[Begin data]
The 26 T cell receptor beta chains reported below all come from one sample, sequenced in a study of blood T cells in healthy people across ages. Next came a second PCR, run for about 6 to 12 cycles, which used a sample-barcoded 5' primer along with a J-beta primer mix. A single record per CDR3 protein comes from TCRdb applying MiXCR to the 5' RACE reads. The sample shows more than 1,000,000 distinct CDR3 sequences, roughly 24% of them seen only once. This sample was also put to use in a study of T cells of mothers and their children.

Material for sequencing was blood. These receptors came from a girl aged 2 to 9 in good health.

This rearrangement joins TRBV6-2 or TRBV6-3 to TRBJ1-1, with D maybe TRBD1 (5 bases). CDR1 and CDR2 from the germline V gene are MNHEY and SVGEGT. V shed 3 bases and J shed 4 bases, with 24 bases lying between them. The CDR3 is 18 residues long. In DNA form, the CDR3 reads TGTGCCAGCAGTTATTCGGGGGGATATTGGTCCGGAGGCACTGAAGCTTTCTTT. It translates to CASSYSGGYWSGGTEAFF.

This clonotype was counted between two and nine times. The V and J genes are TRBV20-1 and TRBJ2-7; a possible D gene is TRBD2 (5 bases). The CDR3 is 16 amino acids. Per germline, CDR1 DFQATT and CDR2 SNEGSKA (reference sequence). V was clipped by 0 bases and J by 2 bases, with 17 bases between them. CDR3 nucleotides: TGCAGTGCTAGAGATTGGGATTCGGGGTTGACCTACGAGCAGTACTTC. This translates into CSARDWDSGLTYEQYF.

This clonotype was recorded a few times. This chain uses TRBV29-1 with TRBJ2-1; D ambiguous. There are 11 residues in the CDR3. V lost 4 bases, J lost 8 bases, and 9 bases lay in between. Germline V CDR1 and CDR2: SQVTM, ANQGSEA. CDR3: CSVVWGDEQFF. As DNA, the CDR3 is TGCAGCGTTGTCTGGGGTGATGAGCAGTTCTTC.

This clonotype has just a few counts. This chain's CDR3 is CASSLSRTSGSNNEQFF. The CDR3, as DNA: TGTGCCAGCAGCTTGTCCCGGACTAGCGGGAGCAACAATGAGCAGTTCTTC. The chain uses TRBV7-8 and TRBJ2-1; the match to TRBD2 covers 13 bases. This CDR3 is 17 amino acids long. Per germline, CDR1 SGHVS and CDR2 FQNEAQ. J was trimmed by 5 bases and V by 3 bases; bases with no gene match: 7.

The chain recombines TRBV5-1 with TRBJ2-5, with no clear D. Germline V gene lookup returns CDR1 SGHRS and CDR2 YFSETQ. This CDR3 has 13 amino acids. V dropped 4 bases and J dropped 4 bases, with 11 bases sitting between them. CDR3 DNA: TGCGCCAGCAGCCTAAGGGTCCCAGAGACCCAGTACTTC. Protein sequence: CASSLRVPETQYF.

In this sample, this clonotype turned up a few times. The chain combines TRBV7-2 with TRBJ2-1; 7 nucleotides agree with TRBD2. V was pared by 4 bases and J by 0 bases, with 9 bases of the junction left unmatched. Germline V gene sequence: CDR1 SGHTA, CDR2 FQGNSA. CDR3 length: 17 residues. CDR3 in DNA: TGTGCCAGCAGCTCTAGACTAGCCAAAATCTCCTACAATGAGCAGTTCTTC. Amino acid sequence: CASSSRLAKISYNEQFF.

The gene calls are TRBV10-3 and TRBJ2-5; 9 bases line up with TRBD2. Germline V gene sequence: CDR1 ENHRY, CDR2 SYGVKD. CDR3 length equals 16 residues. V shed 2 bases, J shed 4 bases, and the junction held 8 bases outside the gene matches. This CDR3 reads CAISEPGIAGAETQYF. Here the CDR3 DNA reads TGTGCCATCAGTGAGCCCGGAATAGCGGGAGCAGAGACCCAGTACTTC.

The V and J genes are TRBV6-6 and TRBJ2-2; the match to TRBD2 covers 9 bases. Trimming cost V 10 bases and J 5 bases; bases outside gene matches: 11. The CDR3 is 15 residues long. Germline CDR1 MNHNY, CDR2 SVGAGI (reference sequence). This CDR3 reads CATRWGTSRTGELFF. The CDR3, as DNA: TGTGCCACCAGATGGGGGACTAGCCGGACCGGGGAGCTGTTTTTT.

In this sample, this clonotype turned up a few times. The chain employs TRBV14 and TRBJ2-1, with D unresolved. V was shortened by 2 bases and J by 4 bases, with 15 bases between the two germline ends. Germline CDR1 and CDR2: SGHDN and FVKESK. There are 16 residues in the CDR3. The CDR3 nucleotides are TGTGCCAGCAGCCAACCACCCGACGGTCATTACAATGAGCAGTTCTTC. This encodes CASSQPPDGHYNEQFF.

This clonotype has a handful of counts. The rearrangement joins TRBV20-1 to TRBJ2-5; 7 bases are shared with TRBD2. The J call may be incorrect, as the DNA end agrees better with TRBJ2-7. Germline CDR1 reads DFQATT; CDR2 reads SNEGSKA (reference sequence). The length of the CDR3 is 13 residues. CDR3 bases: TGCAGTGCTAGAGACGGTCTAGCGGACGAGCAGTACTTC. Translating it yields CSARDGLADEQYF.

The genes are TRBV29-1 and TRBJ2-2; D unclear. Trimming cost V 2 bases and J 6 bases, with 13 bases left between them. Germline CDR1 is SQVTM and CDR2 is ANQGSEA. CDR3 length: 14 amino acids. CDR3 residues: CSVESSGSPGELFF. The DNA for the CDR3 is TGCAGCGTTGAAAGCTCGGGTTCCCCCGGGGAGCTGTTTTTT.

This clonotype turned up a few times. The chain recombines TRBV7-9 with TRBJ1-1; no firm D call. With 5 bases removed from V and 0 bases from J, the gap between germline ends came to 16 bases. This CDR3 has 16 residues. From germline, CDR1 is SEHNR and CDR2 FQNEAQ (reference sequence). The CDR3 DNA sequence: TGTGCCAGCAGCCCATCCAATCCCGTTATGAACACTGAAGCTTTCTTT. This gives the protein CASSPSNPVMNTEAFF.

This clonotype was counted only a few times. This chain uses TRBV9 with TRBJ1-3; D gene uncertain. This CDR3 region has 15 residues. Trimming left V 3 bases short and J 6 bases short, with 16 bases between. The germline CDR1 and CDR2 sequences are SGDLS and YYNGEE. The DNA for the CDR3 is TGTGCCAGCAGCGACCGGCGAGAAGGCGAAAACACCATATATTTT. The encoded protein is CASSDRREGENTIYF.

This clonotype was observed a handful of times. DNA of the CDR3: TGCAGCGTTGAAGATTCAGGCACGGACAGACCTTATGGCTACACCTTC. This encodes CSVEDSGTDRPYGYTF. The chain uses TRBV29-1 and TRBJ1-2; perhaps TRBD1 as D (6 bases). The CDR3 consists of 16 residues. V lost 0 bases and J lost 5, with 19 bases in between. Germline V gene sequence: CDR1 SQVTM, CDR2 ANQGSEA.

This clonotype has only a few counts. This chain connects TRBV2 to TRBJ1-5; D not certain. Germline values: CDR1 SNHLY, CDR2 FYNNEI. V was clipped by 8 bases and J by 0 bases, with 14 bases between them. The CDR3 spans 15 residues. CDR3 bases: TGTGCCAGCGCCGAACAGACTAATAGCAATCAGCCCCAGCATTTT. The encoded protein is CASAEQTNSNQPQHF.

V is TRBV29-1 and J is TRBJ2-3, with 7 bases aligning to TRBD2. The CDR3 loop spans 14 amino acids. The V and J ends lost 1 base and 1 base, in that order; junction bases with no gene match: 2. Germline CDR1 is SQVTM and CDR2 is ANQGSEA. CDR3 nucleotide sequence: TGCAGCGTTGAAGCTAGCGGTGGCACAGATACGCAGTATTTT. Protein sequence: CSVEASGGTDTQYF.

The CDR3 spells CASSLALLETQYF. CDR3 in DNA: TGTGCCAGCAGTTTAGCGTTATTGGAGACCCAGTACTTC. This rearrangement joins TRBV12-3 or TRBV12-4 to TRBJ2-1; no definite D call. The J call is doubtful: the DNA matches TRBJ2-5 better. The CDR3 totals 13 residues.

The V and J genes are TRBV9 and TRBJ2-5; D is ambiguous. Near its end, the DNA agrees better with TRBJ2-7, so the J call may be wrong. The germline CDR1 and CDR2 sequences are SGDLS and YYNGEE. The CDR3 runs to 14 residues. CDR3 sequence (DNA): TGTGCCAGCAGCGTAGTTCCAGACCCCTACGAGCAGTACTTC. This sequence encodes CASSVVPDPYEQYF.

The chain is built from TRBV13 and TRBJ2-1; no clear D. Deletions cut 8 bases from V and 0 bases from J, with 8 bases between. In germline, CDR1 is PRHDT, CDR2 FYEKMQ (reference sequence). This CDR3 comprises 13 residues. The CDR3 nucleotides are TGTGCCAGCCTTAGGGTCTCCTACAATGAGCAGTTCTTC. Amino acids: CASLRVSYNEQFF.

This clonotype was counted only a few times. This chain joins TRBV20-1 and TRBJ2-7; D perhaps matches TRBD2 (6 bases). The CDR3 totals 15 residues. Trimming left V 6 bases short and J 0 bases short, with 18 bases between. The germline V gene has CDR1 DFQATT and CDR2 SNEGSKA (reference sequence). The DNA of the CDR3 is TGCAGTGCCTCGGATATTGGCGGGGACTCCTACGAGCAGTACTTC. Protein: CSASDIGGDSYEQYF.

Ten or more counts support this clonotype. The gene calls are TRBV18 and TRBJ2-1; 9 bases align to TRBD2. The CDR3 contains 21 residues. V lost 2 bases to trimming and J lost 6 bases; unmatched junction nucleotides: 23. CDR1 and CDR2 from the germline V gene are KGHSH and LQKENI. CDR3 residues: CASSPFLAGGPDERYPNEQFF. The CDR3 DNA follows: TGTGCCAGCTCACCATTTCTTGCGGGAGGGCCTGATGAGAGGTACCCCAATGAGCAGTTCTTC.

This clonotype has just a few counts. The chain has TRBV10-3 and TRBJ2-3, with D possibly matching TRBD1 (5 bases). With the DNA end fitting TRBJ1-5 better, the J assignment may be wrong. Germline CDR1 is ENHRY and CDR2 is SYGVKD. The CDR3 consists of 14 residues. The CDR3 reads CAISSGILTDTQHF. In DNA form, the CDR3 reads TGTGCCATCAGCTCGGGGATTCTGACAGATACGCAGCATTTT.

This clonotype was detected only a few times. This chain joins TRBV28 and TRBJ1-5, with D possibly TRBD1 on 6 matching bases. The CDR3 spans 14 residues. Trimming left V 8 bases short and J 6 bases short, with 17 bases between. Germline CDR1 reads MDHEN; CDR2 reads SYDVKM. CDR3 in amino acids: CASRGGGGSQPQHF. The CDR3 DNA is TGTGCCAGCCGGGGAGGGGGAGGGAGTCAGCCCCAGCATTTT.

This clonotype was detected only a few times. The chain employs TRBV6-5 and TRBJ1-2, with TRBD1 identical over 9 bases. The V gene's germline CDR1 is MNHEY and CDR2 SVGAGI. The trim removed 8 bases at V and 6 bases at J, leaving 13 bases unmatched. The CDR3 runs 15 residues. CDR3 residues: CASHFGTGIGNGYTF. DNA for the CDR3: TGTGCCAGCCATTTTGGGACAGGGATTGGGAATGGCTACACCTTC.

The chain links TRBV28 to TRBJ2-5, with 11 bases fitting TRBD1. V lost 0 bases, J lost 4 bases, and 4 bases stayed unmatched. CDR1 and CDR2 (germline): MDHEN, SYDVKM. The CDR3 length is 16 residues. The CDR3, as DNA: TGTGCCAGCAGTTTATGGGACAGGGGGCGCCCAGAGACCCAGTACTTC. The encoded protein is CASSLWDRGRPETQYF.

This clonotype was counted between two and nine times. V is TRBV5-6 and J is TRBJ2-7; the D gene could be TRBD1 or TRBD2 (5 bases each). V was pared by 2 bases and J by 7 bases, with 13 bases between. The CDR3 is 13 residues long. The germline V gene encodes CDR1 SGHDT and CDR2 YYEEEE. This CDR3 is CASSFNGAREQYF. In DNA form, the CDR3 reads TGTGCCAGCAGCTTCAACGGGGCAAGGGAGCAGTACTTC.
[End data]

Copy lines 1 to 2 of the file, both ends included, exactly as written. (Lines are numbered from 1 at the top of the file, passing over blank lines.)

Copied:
The 26 T cell receptor beta chains reported below all come from one sample, sequenced in a study of blood T cells in healthy people across ages. Next came a second PCR, run for about 6 to 12 cycles, which used a sample-barcoded 5' primer along with a J-beta primer mix. A single record per CDR3 protein comes from TCRdb applying MiXCR to the 5' RACE reads. The sample shows more than 1,000,000 distinct CDR3 sequences, roughly 24% of them seen only once. This sample was also put to use in a study of T cells of mothers and their children.

Material for sequencing was blood. These receptors came from a girl aged 2 to 9 in good health.